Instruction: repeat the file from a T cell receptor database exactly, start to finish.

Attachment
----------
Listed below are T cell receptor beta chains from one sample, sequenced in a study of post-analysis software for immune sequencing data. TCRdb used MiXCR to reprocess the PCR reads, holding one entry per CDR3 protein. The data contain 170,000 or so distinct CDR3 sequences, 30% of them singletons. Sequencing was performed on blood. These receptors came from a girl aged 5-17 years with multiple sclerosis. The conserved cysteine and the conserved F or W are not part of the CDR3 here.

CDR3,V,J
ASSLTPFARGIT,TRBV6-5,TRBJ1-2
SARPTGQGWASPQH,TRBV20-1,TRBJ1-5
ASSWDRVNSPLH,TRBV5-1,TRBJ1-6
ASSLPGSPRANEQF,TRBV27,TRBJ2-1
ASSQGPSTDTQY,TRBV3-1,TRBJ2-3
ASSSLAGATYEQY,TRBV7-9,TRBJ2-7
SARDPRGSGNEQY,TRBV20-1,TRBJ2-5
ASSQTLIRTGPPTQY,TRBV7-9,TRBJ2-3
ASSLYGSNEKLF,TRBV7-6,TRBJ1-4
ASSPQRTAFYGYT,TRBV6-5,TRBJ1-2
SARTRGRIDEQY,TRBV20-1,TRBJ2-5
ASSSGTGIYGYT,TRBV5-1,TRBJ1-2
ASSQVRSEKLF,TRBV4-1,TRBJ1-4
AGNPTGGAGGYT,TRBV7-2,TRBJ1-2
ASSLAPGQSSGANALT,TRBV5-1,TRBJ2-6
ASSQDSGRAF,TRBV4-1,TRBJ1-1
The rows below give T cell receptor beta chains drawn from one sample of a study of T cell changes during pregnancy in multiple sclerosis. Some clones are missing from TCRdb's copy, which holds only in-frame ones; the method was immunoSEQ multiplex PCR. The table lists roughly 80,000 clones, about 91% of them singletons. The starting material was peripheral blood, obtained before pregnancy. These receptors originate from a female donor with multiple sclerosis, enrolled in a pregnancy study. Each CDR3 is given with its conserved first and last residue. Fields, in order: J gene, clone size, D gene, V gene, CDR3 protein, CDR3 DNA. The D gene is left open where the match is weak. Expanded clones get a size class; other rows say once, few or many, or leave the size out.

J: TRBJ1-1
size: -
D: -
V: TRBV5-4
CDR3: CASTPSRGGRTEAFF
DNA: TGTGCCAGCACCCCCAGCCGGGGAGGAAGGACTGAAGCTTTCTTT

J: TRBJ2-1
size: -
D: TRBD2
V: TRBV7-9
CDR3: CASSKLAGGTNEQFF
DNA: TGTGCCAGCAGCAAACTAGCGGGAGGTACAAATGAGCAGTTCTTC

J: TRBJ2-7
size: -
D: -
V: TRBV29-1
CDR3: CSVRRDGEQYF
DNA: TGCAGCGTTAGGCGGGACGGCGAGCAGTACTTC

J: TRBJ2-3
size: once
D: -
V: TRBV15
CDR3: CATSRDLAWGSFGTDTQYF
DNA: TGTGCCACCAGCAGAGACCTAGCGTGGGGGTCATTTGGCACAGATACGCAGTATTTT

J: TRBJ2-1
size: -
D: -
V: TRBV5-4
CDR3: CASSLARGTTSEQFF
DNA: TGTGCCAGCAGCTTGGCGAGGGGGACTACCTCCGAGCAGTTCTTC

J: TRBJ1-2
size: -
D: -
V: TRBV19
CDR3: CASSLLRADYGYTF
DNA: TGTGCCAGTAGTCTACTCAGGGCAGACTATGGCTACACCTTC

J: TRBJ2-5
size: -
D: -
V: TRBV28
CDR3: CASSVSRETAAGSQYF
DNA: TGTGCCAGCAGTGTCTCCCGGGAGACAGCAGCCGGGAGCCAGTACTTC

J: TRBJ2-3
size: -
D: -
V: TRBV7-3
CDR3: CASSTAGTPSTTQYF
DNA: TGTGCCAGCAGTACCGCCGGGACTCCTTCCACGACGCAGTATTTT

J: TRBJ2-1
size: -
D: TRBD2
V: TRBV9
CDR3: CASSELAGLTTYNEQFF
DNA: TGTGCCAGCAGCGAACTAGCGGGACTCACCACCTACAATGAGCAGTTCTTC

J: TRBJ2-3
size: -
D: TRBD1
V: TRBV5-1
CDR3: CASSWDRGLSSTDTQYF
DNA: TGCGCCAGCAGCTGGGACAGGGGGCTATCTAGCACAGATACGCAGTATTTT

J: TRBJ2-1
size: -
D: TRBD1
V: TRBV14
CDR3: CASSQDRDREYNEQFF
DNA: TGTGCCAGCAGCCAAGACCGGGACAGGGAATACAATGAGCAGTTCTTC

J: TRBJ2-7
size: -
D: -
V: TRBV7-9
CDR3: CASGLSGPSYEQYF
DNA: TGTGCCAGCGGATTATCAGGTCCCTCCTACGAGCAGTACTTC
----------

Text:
Listed below are T cell receptor beta chains from one sample, sequenced in a study of post-analysis software for immune sequencing data. TCRdb used MiXCR to reprocess the PCR reads, holding one entry per CDR3 protein. The data contain 170,000 or so distinct CDR3 sequences, 30% of them singletons. Sequencing was performed on blood. These receptors came from a girl aged 5-17 years with multiple sclerosis. The conserved cysteine and the conserved F or W are not part of the CDR3 here.

CDR3,V,J
ASSLTPFARGIT,TRBV6-5,TRBJ1-2
SARPTGQGWASPQH,TRBV20-1,TRBJ1-5
ASSWDRVNSPLH,TRBV5-1,TRBJ1-6
ASSLPGSPRANEQF,TRBV27,TRBJ2-1
ASSQGPSTDTQY,TRBV3-1,TRBJ2-3
ASSSLAGATYEQY,TRBV7-9,TRBJ2-7
SARDPRGSGNEQY,TRBV20-1,TRBJ2-5
ASSQTLIRTGPPTQY,TRBV7-9,TRBJ2-3
ASSLYGSNEKLF,TRBV7-6,TRBJ1-4
ASSPQRTAFYGYT,TRBV6-5,TRBJ1-2
SARTRGRIDEQY,TRBV20-1,TRBJ2-5
ASSSGTGIYGYT,TRBV5-1,TRBJ1-2
ASSQVRSEKLF,TRBV4-1,TRBJ1-4
AGNPTGGAGGYT,TRBV7-2,TRBJ1-2
ASSLAPGQSSGANALT,TRBV5-1,TRBJ2-6
ASSQDSGRAF,TRBV4-1,TRBJ1-1
The rows below give T cell receptor beta chains drawn from one sample of a study of T cell changes during pregnancy in multiple sclerosis. Some clones are missing from TCRdb's copy, which holds only in-frame ones; the method was immunoSEQ multiplex PCR. The table lists roughly 80,000 clones, about 91% of them singletons. The starting material was peripheral blood, obtained before pregnancy. These receptors originate from a female donor with multiple sclerosis, enrolled in a pregnancy study. Each CDR3 is given with its conserved first and last residue. Fields, in order: J gene, clone size, D gene, V gene, CDR3 protein, CDR3 DNA. The D gene is left open where the match is weak. Expanded clones get a size class; other rows say once, few or many, or leave the size out.

J: TRBJ1-1
size: -
D: -
V: TRBV5-4
CDR3: CASTPSRGGRTEAFF
DNA: TGTGCCAGCACCCCCAGCCGGGGAGGAAGGACTGAAGCTTTCTTT

J: TRBJ2-1
size: -
D: TRBD2
V: TRBV7-9
CDR3: CASSKLAGGTNEQFF
DNA: TGTGCCAGCAGCAAACTAGCGGGAGGTACAAATGAGCAGTTCTTC

J: TRBJ2-7
size: -
D: -
V: TRBV29-1
CDR3: CSVRRDGEQYF
DNA: TGCAGCGTTAGGCGGGACGGCGAGCAGTACTTC

J: TRBJ2-3
size: once
D: -
V: TRBV15
CDR3: CATSRDLAWGSFGTDTQYF
DNA: TGTGCCACCAGCAGAGACCTAGCGTGGGGGTCATTTGGCACAGATACGCAGTATTTT

J: TRBJ2-1
size: -
D: -
V: TRBV5-4
CDR3: CASSLARGTTSEQFF
DNA: TGTGCCAGCAGCTTGGCGAGGGGGACTACCTCCGAGCAGTTCTTC

J: TRBJ1-2
size: -
D: -
V: TRBV19
CDR3: CASSLLRADYGYTF
DNA: TGTGCCAGTAGTCTACTCAGGGCAGACTATGGCTACACCTTC

J: TRBJ2-5
size: -
D: -
V: TRBV28
CDR3: CASSVSRETAAGSQYF
DNA: TGTGCCAGCAGTGTCTCCCGGGAGACAGCAGCCGGGAGCCAGTACTTC

J: TRBJ2-3
size: -
D: -
V: TRBV7-3
CDR3: CASSTAGTPSTTQYF
DNA: TGTGCCAGCAGTACCGCCGGGACTCCTTCCACGACGCAGTATTTT

J: TRBJ2-1
size: -
D: TRBD2
V: TRBV9
CDR3: CASSELAGLTTYNEQFF
DNA: TGTGCCAGCAGCGAACTAGCGGGACTCACCACCTACAATGAGCAGTTCTTC

J: TRBJ2-3
size: -
D: TRBD1
V: TRBV5-1
CDR3: CASSWDRGLSSTDTQYF
DNA: TGCGCCAGCAGCTGGGACAGGGGGCTATCTAGCACAGATACGCAGTATTTT

J: TRBJ2-1
size: -
D: TRBD1
V: TRBV14
CDR3: CASSQDRDREYNEQFF
DNA: TGTGCCAGCAGCCAAGACCGGGACAGGGAATACAATGAGCAGTTCTTC

J: TRBJ2-7
size: -
D: -
V: TRBV7-9
CDR3: CASGLSGPSYEQYF
DNA: TGTGCCAGCGGATTATCAGGTCCCTCCTACGAGCAGTACTTC